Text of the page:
Patricia Flint & Simmerah Cotton

“It means a whole lot that you can call somebody . . . to help you and your child.”

Simmerah has always been a good student. “In the first grade, she was already reading at a third-grade level,” according to her grandmother Patricia. However, Patricia saw the effects of a difficult transition to living with her father due to her mother’s substance use issues, along with a diagnosis of Attention Deficit Hyperactivity Disorder (ADHD), beginning to take a toll on Simmerah.

As she began the third grade in the fall of 2016, Simmerah’s school began routinely suspending her. Worried that repeated absences from the classroom were impairing Simmerah’s education, Patricia asked the school to evaluate her for special education services. “They were constantly suspending her from school because she had issues and she wasn’t getting any services. If she had a problem, they’d sit her out in the hallway.”

While the tests confirmed Simmerah’s eligibility for special education services, by the spring of 2016, the school had yet to develop an individualized education program (IEP) to accommodate the symptoms of her disability. Instead, the discipline intensified. “It got to the point where they would send her home,” Patricia remembered. “They suspended her for 10 days.”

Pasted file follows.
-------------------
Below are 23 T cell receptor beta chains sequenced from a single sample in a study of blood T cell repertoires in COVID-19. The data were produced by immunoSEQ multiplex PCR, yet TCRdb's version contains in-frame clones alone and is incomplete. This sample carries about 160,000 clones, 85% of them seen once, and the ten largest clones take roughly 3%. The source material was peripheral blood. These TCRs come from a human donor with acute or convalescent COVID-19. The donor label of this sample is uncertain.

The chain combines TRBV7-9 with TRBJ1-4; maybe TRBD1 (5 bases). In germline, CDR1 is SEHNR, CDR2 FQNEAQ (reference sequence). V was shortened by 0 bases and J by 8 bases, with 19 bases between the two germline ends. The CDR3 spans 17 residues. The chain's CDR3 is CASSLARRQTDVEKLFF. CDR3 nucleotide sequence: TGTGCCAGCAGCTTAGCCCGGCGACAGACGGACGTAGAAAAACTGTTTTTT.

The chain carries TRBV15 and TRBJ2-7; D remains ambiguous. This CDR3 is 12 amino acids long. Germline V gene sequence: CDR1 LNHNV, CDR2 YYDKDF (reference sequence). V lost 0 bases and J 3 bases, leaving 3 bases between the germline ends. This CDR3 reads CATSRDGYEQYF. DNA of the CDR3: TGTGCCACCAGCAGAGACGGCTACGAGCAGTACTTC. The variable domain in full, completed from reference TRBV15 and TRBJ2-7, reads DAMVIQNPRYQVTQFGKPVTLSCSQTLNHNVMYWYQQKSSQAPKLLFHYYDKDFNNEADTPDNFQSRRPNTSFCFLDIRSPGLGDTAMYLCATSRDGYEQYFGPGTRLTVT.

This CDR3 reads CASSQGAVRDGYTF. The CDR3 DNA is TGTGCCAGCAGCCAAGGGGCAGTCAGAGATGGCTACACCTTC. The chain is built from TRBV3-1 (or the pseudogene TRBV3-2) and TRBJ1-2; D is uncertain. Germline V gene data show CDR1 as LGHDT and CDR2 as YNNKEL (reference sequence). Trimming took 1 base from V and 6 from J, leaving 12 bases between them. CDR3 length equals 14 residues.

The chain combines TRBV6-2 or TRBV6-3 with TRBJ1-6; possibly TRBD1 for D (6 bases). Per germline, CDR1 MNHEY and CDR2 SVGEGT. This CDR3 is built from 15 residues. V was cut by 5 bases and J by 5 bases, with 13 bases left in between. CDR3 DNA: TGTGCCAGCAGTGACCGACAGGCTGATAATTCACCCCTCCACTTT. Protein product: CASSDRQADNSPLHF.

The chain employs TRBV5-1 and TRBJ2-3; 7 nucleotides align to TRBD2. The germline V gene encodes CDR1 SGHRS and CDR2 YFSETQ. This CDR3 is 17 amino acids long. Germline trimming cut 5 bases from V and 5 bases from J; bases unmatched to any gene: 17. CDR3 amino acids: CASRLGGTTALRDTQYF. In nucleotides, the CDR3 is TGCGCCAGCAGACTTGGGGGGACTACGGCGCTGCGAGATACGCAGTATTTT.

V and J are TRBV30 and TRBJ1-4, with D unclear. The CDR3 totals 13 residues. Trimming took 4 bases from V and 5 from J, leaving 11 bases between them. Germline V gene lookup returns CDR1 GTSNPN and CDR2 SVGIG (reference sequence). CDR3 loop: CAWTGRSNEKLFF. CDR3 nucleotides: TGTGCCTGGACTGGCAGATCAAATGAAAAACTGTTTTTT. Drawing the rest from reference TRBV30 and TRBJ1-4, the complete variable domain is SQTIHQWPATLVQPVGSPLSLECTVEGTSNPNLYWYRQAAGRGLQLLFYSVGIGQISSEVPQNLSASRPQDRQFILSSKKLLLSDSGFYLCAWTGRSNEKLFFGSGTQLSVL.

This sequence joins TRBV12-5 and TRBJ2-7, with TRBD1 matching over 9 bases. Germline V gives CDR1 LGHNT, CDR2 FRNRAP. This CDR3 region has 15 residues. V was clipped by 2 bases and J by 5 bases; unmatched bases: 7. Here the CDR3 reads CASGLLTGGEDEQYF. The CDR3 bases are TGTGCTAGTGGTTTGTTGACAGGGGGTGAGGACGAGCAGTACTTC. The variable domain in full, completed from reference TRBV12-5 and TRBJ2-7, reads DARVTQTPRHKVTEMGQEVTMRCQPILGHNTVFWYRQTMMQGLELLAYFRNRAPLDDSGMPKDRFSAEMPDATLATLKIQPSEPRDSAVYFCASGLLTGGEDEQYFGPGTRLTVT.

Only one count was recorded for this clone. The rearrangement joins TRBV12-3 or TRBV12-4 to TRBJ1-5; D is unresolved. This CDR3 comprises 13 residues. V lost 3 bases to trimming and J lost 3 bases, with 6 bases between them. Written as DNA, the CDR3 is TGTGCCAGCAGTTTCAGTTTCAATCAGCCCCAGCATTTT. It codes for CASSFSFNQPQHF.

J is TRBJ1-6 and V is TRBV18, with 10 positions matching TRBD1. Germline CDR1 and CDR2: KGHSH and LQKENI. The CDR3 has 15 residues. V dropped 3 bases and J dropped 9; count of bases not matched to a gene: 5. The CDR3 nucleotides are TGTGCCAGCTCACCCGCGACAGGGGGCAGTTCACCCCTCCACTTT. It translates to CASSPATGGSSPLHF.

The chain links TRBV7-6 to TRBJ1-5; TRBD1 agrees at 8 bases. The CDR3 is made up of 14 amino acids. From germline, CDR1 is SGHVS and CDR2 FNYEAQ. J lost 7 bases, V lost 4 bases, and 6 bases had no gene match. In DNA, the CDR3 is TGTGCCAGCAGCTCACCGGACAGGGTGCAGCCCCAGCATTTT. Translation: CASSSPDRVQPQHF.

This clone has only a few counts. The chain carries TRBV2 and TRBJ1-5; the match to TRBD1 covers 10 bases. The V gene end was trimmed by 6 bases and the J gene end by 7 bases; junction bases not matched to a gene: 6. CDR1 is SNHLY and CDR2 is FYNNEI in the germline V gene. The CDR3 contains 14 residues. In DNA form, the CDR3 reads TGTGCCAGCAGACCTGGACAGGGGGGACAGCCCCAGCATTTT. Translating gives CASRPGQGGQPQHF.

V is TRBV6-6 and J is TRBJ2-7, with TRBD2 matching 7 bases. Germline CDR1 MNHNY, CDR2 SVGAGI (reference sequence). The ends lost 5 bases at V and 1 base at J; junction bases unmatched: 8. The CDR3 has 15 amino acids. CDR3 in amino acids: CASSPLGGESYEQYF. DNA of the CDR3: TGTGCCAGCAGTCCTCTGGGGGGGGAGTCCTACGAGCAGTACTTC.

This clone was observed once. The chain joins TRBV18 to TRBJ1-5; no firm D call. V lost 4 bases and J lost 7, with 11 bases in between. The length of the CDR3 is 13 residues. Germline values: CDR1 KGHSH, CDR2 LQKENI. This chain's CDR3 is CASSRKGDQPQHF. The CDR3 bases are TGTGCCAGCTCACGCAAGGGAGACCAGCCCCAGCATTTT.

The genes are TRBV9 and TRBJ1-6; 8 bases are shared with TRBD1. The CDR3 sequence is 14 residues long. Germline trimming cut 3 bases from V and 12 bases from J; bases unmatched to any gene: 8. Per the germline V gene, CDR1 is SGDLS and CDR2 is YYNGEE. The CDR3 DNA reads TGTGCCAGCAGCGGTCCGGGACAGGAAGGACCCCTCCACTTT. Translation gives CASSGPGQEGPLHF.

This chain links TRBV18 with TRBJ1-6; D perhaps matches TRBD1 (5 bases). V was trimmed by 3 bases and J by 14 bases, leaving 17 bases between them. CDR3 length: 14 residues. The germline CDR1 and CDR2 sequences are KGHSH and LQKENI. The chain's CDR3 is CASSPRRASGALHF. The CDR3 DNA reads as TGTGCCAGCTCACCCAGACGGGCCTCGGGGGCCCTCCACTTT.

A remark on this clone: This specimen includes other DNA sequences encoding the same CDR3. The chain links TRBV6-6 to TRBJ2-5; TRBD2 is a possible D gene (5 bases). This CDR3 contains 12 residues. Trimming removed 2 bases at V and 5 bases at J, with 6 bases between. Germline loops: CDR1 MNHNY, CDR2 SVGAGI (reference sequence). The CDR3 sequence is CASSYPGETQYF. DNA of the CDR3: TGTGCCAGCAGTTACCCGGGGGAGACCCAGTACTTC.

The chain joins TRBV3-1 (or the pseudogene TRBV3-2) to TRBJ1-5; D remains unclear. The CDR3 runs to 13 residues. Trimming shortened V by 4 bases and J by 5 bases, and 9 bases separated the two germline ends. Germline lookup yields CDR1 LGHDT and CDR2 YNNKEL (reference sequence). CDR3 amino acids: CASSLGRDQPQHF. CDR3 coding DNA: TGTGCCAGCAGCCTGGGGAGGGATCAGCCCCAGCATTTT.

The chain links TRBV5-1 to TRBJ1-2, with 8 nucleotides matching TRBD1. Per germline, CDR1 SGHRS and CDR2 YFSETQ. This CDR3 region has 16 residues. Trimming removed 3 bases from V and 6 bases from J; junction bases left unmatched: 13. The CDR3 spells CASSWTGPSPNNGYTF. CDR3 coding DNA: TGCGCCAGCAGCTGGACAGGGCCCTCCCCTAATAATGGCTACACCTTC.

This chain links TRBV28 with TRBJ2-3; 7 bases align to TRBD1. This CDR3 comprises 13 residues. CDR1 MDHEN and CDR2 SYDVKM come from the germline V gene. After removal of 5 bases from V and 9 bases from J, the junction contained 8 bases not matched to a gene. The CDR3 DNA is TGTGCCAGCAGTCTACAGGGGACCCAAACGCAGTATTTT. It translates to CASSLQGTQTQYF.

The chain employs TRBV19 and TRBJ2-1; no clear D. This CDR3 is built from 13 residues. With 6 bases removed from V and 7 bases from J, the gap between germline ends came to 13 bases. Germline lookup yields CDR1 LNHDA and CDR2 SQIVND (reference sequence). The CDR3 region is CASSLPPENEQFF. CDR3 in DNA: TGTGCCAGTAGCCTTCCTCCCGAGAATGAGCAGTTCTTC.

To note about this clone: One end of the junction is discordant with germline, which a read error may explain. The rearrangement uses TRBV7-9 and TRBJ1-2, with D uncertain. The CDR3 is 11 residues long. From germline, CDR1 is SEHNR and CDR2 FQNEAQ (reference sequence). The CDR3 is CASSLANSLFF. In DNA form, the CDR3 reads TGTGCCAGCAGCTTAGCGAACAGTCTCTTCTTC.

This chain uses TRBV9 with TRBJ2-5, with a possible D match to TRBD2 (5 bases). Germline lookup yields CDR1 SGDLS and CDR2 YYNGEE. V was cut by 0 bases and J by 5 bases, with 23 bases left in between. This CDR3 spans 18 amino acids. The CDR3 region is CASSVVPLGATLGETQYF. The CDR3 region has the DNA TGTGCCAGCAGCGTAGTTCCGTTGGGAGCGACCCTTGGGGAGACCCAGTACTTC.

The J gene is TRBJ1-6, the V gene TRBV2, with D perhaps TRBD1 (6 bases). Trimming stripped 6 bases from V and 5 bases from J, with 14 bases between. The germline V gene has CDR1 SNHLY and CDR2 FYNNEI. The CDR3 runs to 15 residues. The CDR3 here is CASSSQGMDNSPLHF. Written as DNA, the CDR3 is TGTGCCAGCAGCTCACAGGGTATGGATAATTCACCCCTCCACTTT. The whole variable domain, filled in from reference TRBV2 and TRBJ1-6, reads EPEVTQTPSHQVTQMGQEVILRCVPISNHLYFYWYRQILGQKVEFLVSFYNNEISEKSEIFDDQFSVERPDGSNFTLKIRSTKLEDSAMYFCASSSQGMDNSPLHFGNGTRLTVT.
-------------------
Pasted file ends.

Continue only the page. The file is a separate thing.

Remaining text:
Patricia turned to Simmerah’s doctor for advice. Through a partnership with the hospital, Patricia was referred to the Legal Aid Society of Columbus. LASC attorney Patrick Clark contacted the school and was able to shorten the suspension because the school did not determine whether the behavior that led to the suspension was caused by Simmerah’s disability, notify her family, or provide them an opportunity to challenge the decision.

After getting Simmerah back in school, Patrick helped schedule a meeting to finalize her IEP, and successfully advocated for a plan that included appropriate services and supports to keep Simmerah in her regular classroom as much as possible. “We didn’t even know what an IEP looked like, first of all, and we didn’t know how to get one or what services she was entitled to,” Patricia said. “It means a whole lot that you can call somebody . . . to help you and your child.”

Without the help of Legal Aid, Patricia does not know whether Simmerah would have had to repeat the third grade. An avid singer and dancer, Simmerah is now in the fourth grade and hopes to be a veterinarian when she grows up.

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